Let's lower the cost of doing business in the UK

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This week we've been blogging about the how the Chancellor could set out a stronger, clearer strategy for growth at this year's Budget.

So far we have set out three bold ambitions for 2015, and associated measures of progress, that we think would form the core of this stronger vision:

• More companies bringing new products and services to market;• More globally-focused companies choosing to expand in the UK;• A more productive, more flexible labour force.

The final ambition we have is to have a lower cost of doing business in the UK.

High regulation, energy, and tax costs discourage job creation in the UK. These costs also have a deadweight effect, creating a high baseline cost of servicing human resources and compliance processes which detract from the productive capacity of business.

Lowering the cost of doing business in the UK will help existing firms to succeed in international markets and attract new ones to locate here.

The government already does have some ideas in this space for example with its one-in, one-out policy on regulation or its commitment to have the lowest corporate tax rate in the G7.

But UK businesses need to see the government commit to going further.

A firmer commitment is needed to cut the burden of regulation. Merely stemming the flow of cost in regulations is not enough. We want to see a reduction of 10% in the time and money spent complying with domestic regulation.

We also need to address the long-term deterioration in the competiveness of the UK's electricity prices. It's fine to want to develop the green economy but why does it have to be at the expense of UK industry? Since 2006 the UK's largest industrial consumers have paid 19% more than the EU average.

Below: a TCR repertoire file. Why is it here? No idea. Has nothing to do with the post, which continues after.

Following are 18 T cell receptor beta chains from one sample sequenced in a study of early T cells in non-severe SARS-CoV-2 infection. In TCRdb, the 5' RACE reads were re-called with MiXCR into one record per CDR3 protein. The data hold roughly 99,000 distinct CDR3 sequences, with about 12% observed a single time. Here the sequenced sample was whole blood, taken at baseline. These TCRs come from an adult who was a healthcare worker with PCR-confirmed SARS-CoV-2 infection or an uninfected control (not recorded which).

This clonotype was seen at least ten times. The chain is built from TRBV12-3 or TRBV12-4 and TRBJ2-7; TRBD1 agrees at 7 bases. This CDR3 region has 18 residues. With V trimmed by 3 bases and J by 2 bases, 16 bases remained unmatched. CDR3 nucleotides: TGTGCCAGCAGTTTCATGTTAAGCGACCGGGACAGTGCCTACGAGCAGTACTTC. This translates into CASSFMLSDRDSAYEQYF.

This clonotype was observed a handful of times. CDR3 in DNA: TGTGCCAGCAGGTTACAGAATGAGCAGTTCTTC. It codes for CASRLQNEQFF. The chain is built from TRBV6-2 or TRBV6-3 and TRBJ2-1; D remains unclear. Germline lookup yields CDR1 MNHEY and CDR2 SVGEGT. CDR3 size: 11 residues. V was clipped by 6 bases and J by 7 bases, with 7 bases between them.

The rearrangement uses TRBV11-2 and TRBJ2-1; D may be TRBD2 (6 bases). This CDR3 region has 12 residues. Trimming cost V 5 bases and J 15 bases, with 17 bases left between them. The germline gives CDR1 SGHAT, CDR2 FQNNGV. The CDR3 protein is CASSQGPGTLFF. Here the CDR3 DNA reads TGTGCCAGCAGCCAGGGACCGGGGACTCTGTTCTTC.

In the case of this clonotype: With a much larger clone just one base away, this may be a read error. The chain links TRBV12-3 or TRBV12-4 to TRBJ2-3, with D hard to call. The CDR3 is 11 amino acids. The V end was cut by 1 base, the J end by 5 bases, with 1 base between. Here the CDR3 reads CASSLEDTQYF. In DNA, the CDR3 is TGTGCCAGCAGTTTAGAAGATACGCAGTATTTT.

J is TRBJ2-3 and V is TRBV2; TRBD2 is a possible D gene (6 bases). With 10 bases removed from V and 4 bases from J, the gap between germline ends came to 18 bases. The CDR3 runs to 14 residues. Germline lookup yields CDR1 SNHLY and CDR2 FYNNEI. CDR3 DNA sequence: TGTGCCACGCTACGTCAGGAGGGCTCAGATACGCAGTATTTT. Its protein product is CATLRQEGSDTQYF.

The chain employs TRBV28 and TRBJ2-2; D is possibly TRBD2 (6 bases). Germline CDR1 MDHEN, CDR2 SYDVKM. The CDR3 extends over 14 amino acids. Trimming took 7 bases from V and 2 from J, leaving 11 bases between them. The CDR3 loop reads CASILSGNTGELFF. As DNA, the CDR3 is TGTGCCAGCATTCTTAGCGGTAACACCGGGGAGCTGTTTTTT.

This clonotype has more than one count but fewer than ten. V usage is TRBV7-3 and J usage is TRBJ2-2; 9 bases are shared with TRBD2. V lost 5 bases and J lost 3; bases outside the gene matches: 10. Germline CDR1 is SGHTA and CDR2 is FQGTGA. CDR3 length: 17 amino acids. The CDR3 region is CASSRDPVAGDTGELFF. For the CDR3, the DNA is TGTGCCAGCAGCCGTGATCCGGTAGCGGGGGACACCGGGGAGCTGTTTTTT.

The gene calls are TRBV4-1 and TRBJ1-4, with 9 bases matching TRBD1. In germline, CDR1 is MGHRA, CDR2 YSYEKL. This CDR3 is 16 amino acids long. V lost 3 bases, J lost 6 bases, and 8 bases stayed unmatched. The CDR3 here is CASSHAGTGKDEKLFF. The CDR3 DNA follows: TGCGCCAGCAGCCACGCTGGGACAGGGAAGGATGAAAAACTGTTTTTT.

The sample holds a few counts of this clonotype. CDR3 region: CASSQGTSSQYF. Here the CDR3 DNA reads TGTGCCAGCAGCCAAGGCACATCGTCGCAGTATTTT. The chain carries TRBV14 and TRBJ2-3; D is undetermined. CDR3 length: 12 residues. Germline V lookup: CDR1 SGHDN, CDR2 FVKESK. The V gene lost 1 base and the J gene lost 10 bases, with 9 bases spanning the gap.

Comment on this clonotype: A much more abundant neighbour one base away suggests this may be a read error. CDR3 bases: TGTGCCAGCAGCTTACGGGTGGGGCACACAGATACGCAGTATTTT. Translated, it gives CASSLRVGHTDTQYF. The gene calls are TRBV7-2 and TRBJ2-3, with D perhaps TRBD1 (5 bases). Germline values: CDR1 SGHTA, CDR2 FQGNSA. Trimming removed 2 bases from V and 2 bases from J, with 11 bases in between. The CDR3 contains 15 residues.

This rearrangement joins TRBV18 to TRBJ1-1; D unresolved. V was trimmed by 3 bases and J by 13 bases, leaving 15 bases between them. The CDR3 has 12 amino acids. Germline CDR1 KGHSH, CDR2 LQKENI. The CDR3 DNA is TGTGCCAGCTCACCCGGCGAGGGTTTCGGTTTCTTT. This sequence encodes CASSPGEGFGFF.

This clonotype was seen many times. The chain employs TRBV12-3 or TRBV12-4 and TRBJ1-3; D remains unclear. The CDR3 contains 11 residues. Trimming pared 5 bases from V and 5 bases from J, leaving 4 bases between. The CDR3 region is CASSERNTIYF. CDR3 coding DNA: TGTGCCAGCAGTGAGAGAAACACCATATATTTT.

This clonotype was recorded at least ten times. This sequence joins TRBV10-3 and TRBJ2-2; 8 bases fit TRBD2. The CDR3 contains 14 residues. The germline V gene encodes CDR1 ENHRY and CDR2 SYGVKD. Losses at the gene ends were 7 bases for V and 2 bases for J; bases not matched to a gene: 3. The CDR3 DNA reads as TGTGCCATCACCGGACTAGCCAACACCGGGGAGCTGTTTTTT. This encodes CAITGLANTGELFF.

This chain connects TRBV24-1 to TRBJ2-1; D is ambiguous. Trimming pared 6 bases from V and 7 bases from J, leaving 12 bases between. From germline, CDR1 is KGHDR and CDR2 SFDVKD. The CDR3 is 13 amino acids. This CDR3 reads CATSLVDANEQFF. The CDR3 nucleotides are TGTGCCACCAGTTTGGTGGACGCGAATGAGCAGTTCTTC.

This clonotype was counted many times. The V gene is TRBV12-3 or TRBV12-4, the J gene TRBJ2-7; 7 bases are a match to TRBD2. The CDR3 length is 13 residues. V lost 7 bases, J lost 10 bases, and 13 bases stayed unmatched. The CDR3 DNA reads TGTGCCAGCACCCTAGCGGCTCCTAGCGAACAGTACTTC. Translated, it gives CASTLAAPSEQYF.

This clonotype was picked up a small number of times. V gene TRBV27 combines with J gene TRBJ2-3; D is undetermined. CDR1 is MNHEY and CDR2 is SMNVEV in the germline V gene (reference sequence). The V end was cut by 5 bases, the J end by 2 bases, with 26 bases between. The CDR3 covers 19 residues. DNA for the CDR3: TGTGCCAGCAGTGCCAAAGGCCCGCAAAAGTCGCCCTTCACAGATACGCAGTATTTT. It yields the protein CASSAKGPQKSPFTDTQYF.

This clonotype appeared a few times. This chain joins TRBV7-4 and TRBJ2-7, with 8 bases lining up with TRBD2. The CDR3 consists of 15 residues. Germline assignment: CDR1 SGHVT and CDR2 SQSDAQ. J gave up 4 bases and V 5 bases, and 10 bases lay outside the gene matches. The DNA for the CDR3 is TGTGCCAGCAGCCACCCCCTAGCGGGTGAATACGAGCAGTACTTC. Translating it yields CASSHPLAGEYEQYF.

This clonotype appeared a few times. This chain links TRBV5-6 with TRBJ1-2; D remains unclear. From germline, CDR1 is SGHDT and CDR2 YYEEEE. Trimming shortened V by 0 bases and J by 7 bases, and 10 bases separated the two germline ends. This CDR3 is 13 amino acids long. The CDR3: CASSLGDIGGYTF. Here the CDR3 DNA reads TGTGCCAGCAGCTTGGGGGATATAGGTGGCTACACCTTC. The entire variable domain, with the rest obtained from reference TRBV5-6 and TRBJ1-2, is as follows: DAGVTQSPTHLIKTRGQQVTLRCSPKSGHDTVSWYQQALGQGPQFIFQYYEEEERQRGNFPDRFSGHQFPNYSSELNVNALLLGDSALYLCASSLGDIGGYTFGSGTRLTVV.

The Chancellor needs to make good on his call to not extend ourselves further than our European competitors, we want to see him go slightly better and commit to having industrial electricity prices below the EU average.

Our competitors are also constantly seeking to improve the competitiveness of their tax systems, we need an ongoing effort to hit what will continue to be a moving target.

As mentioned above this is an area where the government is making some good progress on headline corporate tax rates. But creating yhe most competitive tax system in the G20 must be on a range of measures well beyond the headline rate of corporation tax.

It needs to include areas like support the tax system gives for R&D or capital investment and how our system taxes jobs too.

These three key areas – regulation, electricity prices, and tax – form the basis of our ambition to have a demonstrably lower cost of doing business in the UK in 2015 compared with 2010.

Together with the other three ambitions and associated measures, this forms EEF's proposal for a clearer, stronger strategy for growth. We hope the Chancellor responds with vigour in his Budget speech on Wednesday.


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